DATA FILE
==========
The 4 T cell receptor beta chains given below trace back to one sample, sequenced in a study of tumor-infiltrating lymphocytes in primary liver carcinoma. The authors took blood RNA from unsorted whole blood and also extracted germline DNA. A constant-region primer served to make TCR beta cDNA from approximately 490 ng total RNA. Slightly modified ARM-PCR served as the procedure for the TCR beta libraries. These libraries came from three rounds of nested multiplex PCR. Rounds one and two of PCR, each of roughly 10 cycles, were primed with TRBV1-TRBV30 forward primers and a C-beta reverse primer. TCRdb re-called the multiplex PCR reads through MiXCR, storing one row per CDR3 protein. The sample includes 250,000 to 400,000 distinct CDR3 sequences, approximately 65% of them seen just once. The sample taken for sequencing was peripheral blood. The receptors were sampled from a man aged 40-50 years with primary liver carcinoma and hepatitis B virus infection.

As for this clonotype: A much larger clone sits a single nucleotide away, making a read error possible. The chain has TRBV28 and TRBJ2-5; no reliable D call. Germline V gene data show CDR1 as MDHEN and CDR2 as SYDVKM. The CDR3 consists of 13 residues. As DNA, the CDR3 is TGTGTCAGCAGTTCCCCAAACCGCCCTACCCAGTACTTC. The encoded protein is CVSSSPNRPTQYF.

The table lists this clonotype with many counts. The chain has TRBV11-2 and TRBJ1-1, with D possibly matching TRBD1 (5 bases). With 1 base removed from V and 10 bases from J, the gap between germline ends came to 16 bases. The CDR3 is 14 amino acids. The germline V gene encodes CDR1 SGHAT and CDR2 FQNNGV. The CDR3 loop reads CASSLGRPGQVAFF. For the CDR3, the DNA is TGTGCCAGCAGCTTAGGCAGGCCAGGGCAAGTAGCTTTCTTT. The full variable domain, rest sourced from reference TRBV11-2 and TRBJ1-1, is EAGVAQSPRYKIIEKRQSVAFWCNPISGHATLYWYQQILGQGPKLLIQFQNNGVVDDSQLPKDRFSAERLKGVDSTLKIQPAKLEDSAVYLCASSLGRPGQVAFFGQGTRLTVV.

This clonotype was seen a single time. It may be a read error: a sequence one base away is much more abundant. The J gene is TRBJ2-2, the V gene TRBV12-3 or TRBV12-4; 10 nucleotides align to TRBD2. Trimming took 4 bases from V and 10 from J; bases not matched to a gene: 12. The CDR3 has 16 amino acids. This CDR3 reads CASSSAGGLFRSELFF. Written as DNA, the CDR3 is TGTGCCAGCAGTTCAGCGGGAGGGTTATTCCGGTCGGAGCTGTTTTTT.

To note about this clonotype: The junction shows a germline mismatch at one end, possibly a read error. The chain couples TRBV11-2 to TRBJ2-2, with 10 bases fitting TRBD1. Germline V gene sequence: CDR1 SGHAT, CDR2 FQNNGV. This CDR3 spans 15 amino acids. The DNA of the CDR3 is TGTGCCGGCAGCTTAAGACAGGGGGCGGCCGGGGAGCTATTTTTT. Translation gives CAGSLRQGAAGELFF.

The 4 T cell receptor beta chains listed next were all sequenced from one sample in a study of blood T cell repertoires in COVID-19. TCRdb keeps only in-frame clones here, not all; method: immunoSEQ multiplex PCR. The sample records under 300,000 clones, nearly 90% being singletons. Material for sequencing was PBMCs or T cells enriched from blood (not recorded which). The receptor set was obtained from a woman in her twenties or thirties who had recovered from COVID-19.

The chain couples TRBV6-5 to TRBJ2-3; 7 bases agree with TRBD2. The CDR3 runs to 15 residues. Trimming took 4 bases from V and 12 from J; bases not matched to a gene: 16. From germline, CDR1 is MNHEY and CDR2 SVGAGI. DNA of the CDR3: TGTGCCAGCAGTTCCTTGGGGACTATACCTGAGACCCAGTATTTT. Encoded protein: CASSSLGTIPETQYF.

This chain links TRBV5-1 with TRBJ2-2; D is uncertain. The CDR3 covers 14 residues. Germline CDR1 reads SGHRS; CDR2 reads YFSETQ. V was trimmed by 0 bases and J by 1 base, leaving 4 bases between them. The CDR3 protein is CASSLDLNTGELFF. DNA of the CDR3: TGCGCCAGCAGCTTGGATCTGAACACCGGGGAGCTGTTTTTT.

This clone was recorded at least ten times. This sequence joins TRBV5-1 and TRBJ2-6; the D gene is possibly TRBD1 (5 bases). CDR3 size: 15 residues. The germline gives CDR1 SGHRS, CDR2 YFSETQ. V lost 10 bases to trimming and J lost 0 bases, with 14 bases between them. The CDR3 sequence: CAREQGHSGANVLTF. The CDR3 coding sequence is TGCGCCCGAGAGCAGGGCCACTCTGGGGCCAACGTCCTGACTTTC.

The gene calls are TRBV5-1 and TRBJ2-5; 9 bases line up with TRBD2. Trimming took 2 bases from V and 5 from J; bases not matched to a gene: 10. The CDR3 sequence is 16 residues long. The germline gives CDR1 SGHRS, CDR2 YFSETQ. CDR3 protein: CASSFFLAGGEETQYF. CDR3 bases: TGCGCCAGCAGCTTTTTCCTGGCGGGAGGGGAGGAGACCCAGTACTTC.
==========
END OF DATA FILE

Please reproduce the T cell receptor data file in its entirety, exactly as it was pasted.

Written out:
The 4 T cell receptor beta chains given below trace back to one sample, sequenced in a study of tumor-infiltrating lymphocytes in primary liver carcinoma. The authors took blood RNA from unsorted whole blood and also extracted germline DNA. A constant-region primer served to make TCR beta cDNA from approximately 490 ng total RNA. Slightly modified ARM-PCR served as the procedure for the TCR beta libraries. These libraries came from three rounds of nested multiplex PCR. Rounds one and two of PCR, each of roughly 10 cycles, were primed with TRBV1-TRBV30 forward primers and a C-beta reverse primer. TCRdb re-called the multiplex PCR reads through MiXCR, storing one row per CDR3 protein. The sample includes 250,000 to 400,000 distinct CDR3 sequences, approximately 65% of them seen just once. The sample taken for sequencing was peripheral blood. The receptors were sampled from a man aged 40-50 years with primary liver carcinoma and hepatitis B virus infection.

As for this clonotype: A much larger clone sits a single nucleotide away, making a read error possible. The chain has TRBV28 and TRBJ2-5; no reliable D call. Germline V gene data show CDR1 as MDHEN and CDR2 as SYDVKM. The CDR3 consists of 13 residues. As DNA, the CDR3 is TGTGTCAGCAGTTCCCCAAACCGCCCTACCCAGTACTTC. The encoded protein is CVSSSPNRPTQYF.

The table lists this clonotype with many counts. The chain has TRBV11-2 and TRBJ1-1, with D possibly matching TRBD1 (5 bases). With 1 base removed from V and 10 bases from J, the gap between germline ends came to 16 bases. The CDR3 is 14 amino acids. The germline V gene encodes CDR1 SGHAT and CDR2 FQNNGV. The CDR3 loop reads CASSLGRPGQVAFF. For the CDR3, the DNA is TGTGCCAGCAGCTTAGGCAGGCCAGGGCAAGTAGCTTTCTTT. The full variable domain, rest sourced from reference TRBV11-2 and TRBJ1-1, is EAGVAQSPRYKIIEKRQSVAFWCNPISGHATLYWYQQILGQGPKLLIQFQNNGVVDDSQLPKDRFSAERLKGVDSTLKIQPAKLEDSAVYLCASSLGRPGQVAFFGQGTRLTVV.

This clonotype was seen a single time. It may be a read error: a sequence one base away is much more abundant. The J gene is TRBJ2-2, the V gene TRBV12-3 or TRBV12-4; 10 nucleotides align to TRBD2. Trimming took 4 bases from V and 10 from J; bases not matched to a gene: 12. The CDR3 has 16 amino acids. This CDR3 reads CASSSAGGLFRSELFF. Written as DNA, the CDR3 is TGTGCCAGCAGTTCAGCGGGAGGGTTATTCCGGTCGGAGCTGTTTTTT.

To note about this clonotype: The junction shows a germline mismatch at one end, possibly a read error. The chain couples TRBV11-2 to TRBJ2-2, with 10 bases fitting TRBD1. Germline V gene sequence: CDR1 SGHAT, CDR2 FQNNGV. This CDR3 spans 15 amino acids. The DNA of the CDR3 is TGTGCCGGCAGCTTAAGACAGGGGGCGGCCGGGGAGCTATTTTTT. Translation gives CAGSLRQGAAGELFF.

The 4 T cell receptor beta chains listed next were all sequenced from one sample in a study of blood T cell repertoires in COVID-19. TCRdb keeps only in-frame clones here, not all; method: immunoSEQ multiplex PCR. The sample records under 300,000 clones, nearly 90% being singletons. Material for sequencing was PBMCs or T cells enriched from blood (not recorded which). The receptor set was obtained from a woman in her twenties or thirties who had recovered from COVID-19.

The chain couples TRBV6-5 to TRBJ2-3; 7 bases agree with TRBD2. The CDR3 runs to 15 residues. Trimming took 4 bases from V and 12 from J; bases not matched to a gene: 16. From germline, CDR1 is MNHEY and CDR2 SVGAGI. DNA of the CDR3: TGTGCCAGCAGTTCCTTGGGGACTATACCTGAGACCCAGTATTTT. Encoded protein: CASSSLGTIPETQYF.

This chain links TRBV5-1 with TRBJ2-2; D is uncertain. The CDR3 covers 14 residues. Germline CDR1 reads SGHRS; CDR2 reads YFSETQ. V was trimmed by 0 bases and J by 1 base, leaving 4 bases between them. The CDR3 protein is CASSLDLNTGELFF. DNA of the CDR3: TGCGCCAGCAGCTTGGATCTGAACACCGGGGAGCTGTTTTTT.

This clone was recorded at least ten times. This sequence joins TRBV5-1 and TRBJ2-6; the D gene is possibly TRBD1 (5 bases). CDR3 size: 15 residues. The germline gives CDR1 SGHRS, CDR2 YFSETQ. V lost 10 bases to trimming and J lost 0 bases, with 14 bases between them. The CDR3 sequence: CAREQGHSGANVLTF. The CDR3 coding sequence is TGCGCCCGAGAGCAGGGCCACTCTGGGGCCAACGTCCTGACTTTC.

The gene calls are TRBV5-1 and TRBJ2-5; 9 bases line up with TRBD2. Trimming took 2 bases from V and 5 from J; bases not matched to a gene: 10. The CDR3 sequence is 16 residues long. The germline gives CDR1 SGHRS, CDR2 YFSETQ. CDR3 protein: CASSFFLAGGEETQYF. CDR3 bases: TGCGCCAGCAGCTTTTTCCTGGCGGGAGGGGAGGAGACCCAGTACTTC.